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Long IslandPoliticsSpin Cycle

Court ruling a mutual setback for Conservatives, Working Families

Two ideological foes -- the Conservative Party and Working Families Party -- found common ground recently by jointly suing to change one of the aspects of the new voting system. The problem for both: When a voter markes the same candidate's name but on two ballot lines, the machines count the vote -- once -- but put it in the tally of the larger political party. (This wasn't a problem with the lever machines which prevented double-votes from going through).  Thus minor parties could lose votes toward preserving their standing status on the ballot.

A court injunction has now been refused in the case -- a setback for the odd-coupling of parties, although merits of the case have yet to be ruled upon. Dan Cantor, the WFP's executive director, sent around a missive that stated in part:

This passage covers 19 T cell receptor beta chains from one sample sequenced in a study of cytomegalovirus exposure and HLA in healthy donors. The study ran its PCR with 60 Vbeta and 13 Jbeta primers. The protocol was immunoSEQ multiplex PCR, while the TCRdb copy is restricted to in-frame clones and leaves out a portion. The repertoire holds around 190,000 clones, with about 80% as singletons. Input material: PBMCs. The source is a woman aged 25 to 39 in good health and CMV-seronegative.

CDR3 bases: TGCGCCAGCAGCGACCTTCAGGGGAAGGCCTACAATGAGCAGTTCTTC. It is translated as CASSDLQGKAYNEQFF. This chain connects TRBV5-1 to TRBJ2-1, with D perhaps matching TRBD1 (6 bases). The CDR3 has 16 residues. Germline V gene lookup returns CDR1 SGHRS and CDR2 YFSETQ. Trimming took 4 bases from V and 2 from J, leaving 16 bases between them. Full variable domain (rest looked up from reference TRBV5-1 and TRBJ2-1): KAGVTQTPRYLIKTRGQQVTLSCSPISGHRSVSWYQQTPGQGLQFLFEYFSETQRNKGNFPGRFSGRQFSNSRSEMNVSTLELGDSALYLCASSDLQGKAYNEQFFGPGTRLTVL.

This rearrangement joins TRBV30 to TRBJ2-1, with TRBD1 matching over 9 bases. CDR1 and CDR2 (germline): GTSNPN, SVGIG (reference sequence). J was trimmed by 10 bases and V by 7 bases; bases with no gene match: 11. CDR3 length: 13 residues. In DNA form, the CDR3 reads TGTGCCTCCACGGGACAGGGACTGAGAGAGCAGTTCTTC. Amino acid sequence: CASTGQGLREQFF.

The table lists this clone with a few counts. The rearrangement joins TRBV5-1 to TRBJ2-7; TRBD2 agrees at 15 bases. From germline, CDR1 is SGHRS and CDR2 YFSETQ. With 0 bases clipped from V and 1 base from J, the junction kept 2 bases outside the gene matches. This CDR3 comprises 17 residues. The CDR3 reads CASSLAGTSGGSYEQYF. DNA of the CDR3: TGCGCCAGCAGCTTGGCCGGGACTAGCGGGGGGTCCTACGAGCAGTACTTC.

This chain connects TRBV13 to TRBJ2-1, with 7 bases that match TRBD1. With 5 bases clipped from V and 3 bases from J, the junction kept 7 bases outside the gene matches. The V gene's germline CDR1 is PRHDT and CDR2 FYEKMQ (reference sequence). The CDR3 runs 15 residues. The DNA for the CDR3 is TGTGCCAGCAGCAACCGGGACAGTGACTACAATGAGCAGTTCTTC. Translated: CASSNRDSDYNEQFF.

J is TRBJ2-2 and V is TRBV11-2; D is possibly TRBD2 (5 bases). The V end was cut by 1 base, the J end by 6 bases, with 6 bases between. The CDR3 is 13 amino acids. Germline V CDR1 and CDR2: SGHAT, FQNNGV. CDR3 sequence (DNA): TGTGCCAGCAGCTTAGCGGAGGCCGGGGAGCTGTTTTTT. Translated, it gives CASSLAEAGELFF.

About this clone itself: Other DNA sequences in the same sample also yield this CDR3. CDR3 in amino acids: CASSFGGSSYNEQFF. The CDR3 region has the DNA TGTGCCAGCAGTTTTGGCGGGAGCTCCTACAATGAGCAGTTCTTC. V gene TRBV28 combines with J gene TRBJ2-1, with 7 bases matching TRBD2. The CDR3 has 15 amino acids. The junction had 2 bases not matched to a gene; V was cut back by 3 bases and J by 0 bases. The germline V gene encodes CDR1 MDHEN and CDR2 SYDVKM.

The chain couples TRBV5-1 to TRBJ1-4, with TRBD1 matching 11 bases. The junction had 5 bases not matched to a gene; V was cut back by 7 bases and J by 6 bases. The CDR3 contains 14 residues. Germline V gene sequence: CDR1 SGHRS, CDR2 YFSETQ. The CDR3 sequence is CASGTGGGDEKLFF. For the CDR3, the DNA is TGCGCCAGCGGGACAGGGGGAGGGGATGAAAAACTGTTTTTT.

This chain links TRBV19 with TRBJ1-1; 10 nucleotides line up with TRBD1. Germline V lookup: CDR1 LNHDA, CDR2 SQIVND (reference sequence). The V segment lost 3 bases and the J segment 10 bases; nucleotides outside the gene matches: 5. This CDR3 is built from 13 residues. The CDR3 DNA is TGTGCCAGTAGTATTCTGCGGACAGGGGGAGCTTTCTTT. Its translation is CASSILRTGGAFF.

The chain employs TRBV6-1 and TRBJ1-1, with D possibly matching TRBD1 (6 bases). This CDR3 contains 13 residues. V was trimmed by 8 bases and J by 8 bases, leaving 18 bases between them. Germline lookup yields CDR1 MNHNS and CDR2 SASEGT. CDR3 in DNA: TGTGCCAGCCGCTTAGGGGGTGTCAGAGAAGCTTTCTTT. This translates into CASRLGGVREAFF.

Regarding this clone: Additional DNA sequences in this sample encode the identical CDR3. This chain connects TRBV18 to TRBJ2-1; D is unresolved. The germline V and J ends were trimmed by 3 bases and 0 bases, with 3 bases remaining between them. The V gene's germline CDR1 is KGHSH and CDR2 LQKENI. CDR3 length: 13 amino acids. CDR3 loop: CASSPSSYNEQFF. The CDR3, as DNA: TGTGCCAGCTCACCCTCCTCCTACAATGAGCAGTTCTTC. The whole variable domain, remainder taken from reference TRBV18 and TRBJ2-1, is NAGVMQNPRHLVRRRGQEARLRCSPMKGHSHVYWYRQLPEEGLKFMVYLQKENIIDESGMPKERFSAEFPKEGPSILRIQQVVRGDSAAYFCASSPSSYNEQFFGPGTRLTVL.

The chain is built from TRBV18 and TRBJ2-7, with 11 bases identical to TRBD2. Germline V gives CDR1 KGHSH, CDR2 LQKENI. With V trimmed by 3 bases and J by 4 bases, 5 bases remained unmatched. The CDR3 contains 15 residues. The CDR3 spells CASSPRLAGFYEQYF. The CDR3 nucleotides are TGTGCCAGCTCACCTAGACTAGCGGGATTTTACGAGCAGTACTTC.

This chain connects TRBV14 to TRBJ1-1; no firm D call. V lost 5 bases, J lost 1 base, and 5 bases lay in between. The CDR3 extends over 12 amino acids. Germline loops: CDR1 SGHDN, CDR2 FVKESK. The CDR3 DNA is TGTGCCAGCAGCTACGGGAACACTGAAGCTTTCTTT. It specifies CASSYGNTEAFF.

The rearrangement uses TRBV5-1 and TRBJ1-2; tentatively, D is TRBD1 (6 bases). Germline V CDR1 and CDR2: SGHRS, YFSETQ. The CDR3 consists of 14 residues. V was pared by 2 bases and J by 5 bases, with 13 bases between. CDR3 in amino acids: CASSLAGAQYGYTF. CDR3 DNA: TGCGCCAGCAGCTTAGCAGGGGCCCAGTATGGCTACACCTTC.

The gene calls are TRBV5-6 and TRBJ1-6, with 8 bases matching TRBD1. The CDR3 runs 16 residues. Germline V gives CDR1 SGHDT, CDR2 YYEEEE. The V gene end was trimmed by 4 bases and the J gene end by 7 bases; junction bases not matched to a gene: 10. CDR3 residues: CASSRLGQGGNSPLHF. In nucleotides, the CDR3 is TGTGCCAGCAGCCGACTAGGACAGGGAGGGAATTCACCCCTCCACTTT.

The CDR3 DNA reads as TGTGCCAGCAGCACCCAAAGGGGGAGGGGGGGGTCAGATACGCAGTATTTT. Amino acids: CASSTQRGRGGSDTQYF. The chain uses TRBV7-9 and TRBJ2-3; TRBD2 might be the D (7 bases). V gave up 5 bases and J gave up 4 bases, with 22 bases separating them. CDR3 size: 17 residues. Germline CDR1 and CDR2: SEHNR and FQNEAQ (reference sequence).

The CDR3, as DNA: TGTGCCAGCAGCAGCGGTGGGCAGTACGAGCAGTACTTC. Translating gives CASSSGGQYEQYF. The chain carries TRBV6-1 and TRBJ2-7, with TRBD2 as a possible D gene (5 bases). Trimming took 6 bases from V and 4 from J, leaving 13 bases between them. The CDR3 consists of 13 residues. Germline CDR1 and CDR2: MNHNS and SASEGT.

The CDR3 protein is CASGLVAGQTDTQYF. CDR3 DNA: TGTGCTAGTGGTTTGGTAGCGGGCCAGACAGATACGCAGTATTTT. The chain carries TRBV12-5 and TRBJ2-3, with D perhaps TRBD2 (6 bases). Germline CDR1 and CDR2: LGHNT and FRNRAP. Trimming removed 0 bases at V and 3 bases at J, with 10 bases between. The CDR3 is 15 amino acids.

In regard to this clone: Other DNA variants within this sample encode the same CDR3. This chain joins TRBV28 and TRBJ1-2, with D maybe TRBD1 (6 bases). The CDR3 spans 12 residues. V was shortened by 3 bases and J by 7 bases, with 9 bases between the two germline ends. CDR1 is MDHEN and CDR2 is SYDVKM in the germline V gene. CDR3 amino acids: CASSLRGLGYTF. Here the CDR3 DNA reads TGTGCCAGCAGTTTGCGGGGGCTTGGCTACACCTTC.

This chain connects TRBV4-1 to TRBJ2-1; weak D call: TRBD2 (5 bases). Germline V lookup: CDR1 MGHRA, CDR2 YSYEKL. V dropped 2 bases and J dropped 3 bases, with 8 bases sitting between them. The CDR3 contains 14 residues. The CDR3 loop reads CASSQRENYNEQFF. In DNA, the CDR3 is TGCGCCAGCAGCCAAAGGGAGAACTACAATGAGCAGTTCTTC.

"This is obviously a crucial problem in the Gubernatorial race. If someonefills in both the D and WF ovals for Cuomo, it won’t count towards our 50,000 vote requirement.

"How serious a problem will this be? Much worse that we thought. In Connecticut, where they have the identical system, roughly HALF of the votes that were cast for the WFP in the two towns for which evidence was submitted were ‘double votes.’”

“But unlike the brilliant ruling here, in Connecticut the votes are allocated to the minor party, on the view that as the minor party’s existence is at stake it is fairer to count the votes towards their total.”

“Also, unbelievably, the Judge here ruled that the Board of Elections does not need to keep track of the number of double votes. It may be that the greater familiarity with minor parties in New York means the double-vote problem won’t be as large here, but one surely wouldn’t want to bet the farm, or the party, on it.”

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